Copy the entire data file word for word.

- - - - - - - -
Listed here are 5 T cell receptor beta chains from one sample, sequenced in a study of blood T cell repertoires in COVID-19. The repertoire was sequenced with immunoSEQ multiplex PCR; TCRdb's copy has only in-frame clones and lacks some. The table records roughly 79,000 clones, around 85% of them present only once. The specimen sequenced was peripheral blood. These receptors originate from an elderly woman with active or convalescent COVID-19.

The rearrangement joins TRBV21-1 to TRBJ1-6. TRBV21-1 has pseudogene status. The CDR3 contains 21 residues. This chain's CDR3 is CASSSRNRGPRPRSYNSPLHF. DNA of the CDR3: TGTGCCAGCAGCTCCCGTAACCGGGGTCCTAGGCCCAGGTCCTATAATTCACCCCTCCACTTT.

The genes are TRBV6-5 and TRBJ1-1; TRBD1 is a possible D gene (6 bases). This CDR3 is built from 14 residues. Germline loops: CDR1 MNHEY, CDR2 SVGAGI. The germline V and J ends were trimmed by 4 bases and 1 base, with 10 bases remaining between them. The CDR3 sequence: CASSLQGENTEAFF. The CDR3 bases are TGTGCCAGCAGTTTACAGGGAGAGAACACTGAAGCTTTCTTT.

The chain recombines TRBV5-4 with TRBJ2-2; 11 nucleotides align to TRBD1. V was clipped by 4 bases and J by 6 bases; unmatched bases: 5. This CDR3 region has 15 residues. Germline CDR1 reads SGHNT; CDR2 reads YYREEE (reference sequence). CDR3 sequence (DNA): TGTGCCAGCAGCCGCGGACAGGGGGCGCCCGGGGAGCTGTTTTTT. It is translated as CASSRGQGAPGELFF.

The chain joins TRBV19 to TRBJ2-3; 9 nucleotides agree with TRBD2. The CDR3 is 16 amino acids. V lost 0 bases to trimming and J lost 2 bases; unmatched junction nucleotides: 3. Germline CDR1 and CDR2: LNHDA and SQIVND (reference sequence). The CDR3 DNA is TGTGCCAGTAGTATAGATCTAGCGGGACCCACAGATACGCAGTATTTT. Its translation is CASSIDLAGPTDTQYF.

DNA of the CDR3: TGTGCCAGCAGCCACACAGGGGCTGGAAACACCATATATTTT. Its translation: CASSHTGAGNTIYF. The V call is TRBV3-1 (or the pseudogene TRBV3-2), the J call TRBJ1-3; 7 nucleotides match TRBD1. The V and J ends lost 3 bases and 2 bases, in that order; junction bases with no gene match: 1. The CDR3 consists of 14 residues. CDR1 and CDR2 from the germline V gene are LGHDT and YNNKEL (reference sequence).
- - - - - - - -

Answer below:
Listed here are 5 T cell receptor beta chains from one sample, sequenced in a study of blood T cell repertoires in COVID-19. The repertoire was sequenced with immunoSEQ multiplex PCR; TCRdb's copy has only in-frame clones and lacks some. The table records roughly 79,000 clones, around 85% of them present only once. The specimen sequenced was peripheral blood. These receptors originate from an elderly woman with active or convalescent COVID-19.

The rearrangement joins TRBV21-1 to TRBJ1-6. TRBV21-1 has pseudogene status. The CDR3 contains 21 residues. This chain's CDR3 is CASSSRNRGPRPRSYNSPLHF. DNA of the CDR3: TGTGCCAGCAGCTCCCGTAACCGGGGTCCTAGGCCCAGGTCCTATAATTCACCCCTCCACTTT.

The genes are TRBV6-5 and TRBJ1-1; TRBD1 is a possible D gene (6 bases). This CDR3 is built from 14 residues. Germline loops: CDR1 MNHEY, CDR2 SVGAGI. The germline V and J ends were trimmed by 4 bases and 1 base, with 10 bases remaining between them. The CDR3 sequence: CASSLQGENTEAFF. The CDR3 bases are TGTGCCAGCAGTTTACAGGGAGAGAACACTGAAGCTTTCTTT.

The chain recombines TRBV5-4 with TRBJ2-2; 11 nucleotides align to TRBD1. V was clipped by 4 bases and J by 6 bases; unmatched bases: 5. This CDR3 region has 15 residues. Germline CDR1 reads SGHNT; CDR2 reads YYREEE (reference sequence). CDR3 sequence (DNA): TGTGCCAGCAGCCGCGGACAGGGGGCGCCCGGGGAGCTGTTTTTT. It is translated as CASSRGQGAPGELFF.

The chain joins TRBV19 to TRBJ2-3; 9 nucleotides agree with TRBD2. The CDR3 is 16 amino acids. V lost 0 bases to trimming and J lost 2 bases; unmatched junction nucleotides: 3. Germline CDR1 and CDR2: LNHDA and SQIVND (reference sequence). The CDR3 DNA is TGTGCCAGTAGTATAGATCTAGCGGGACCCACAGATACGCAGTATTTT. Its translation is CASSIDLAGPTDTQYF.

DNA of the CDR3: TGTGCCAGCAGCCACACAGGGGCTGGAAACACCATATATTTT. Its translation: CASSHTGAGNTIYF. The V call is TRBV3-1 (or the pseudogene TRBV3-2), the J call TRBJ1-3; 7 nucleotides match TRBD1. The V and J ends lost 3 bases and 2 bases, in that order; junction bases with no gene match: 1. The CDR3 consists of 14 residues. CDR1 and CDR2 from the germline V gene are LGHDT and YNNKEL (reference sequence).